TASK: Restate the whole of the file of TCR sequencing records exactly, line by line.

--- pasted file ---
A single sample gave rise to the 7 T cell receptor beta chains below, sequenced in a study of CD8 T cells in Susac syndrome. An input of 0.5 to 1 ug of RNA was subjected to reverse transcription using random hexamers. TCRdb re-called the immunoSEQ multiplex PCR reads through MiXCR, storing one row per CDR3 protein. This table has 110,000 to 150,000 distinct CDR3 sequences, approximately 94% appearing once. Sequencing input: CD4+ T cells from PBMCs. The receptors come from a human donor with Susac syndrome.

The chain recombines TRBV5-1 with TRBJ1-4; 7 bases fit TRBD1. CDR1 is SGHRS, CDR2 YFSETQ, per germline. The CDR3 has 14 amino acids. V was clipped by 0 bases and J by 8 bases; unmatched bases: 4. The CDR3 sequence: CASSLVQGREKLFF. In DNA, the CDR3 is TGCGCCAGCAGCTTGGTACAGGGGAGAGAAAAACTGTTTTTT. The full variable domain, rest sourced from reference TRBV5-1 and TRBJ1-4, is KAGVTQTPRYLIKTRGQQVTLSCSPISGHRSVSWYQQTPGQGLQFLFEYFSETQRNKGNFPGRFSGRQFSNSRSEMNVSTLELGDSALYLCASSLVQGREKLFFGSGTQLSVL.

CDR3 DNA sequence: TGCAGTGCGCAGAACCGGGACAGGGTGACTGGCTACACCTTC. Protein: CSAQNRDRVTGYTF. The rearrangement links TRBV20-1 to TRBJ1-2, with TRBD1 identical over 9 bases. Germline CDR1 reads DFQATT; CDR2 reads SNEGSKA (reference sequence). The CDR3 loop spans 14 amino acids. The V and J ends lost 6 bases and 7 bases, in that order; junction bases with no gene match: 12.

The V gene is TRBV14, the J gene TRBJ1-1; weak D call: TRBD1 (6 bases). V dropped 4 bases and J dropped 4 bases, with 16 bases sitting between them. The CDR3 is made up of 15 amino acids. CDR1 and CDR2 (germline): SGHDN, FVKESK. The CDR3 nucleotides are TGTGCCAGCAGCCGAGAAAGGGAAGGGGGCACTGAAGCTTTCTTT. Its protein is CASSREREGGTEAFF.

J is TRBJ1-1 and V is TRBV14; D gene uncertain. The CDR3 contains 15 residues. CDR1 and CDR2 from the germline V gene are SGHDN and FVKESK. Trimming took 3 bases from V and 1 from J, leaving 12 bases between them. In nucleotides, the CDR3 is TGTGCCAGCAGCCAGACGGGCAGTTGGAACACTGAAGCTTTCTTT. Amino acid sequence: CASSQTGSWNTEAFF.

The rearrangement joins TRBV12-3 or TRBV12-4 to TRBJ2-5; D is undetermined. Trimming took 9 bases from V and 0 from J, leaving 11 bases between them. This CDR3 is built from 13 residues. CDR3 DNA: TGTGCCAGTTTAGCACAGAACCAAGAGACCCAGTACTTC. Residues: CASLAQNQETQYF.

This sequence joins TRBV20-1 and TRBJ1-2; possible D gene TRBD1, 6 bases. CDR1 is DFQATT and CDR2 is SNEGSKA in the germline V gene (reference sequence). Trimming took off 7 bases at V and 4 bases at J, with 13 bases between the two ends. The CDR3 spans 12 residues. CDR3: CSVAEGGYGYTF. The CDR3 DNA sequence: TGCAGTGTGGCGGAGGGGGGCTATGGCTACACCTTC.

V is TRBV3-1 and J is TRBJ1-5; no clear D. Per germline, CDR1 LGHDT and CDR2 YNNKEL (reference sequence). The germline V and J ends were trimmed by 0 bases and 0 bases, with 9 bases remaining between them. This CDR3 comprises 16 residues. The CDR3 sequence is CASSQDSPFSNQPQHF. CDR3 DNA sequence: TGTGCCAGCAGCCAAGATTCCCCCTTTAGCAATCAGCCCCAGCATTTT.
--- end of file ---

A single sample gave rise to the 7 T cell receptor beta chains below, sequenced in a study of CD8 T cells in Susac syndrome. An input of 0.5 to 1 ug of RNA was subjected to reverse transcription using random hexamers. TCRdb re-called the immunoSEQ multiplex PCR reads through MiXCR, storing one row per CDR3 protein. This table has 110,000 to 150,000 distinct CDR3 sequences, approximately 94% appearing once. Sequencing input: CD4+ T cells from PBMCs. The receptors come from a human donor with Susac syndrome.

The chain recombines TRBV5-1 with TRBJ1-4; 7 bases fit TRBD1. CDR1 is SGHRS, CDR2 YFSETQ, per germline. The CDR3 has 14 amino acids. V was clipped by 0 bases and J by 8 bases; unmatched bases: 4. The CDR3 sequence: CASSLVQGREKLFF. In DNA, the CDR3 is TGCGCCAGCAGCTTGGTACAGGGGAGAGAAAAACTGTTTTTT. The full variable domain, rest sourced from reference TRBV5-1 and TRBJ1-4, is KAGVTQTPRYLIKTRGQQVTLSCSPISGHRSVSWYQQTPGQGLQFLFEYFSETQRNKGNFPGRFSGRQFSNSRSEMNVSTLELGDSALYLCASSLVQGREKLFFGSGTQLSVL.

CDR3 DNA sequence: TGCAGTGCGCAGAACCGGGACAGGGTGACTGGCTACACCTTC. Protein: CSAQNRDRVTGYTF. The rearrangement links TRBV20-1 to TRBJ1-2, with TRBD1 identical over 9 bases. Germline CDR1 reads DFQATT; CDR2 reads SNEGSKA (reference sequence). The CDR3 loop spans 14 amino acids. The V and J ends lost 6 bases and 7 bases, in that order; junction bases with no gene match: 12.

The V gene is TRBV14, the J gene TRBJ1-1; weak D call: TRBD1 (6 bases). V dropped 4 bases and J dropped 4 bases, with 16 bases sitting between them. The CDR3 is made up of 15 amino acids. CDR1 and CDR2 (germline): SGHDN, FVKESK. The CDR3 nucleotides are TGTGCCAGCAGCCGAGAAAGGGAAGGGGGCACTGAAGCTTTCTTT. Its protein is CASSREREGGTEAFF.

J is TRBJ1-1 and V is TRBV14; D gene uncertain. The CDR3 contains 15 residues. CDR1 and CDR2 from the germline V gene are SGHDN and FVKESK. Trimming took 3 bases from V and 1 from J, leaving 12 bases between them. In nucleotides, the CDR3 is TGTGCCAGCAGCCAGACGGGCAGTTGGAACACTGAAGCTTTCTTT. Amino acid sequence: CASSQTGSWNTEAFF.

The rearrangement joins TRBV12-3 or TRBV12-4 to TRBJ2-5; D is undetermined. Trimming took 9 bases from V and 0 from J, leaving 11 bases between them. This CDR3 is built from 13 residues. CDR3 DNA: TGTGCCAGTTTAGCACAGAACCAAGAGACCCAGTACTTC. Residues: CASLAQNQETQYF.

This sequence joins TRBV20-1 and TRBJ1-2; possible D gene TRBD1, 6 bases. CDR1 is DFQATT and CDR2 is SNEGSKA in the germline V gene (reference sequence). Trimming took off 7 bases at V and 4 bases at J, with 13 bases between the two ends. The CDR3 spans 12 residues. CDR3: CSVAEGGYGYTF. The CDR3 DNA sequence: TGCAGTGTGGCGGAGGGGGGCTATGGCTACACCTTC.

V is TRBV3-1 and J is TRBJ1-5; no clear D. Per germline, CDR1 LGHDT and CDR2 YNNKEL (reference sequence). The germline V and J ends were trimmed by 0 bases and 0 bases, with 9 bases remaining between them. This CDR3 comprises 16 residues. The CDR3 sequence is CASSQDSPFSNQPQHF. CDR3 DNA sequence: TGTGCCAGCAGCCAAGATTCCCCCTTTAGCAATCAGCCCCAGCATTTT.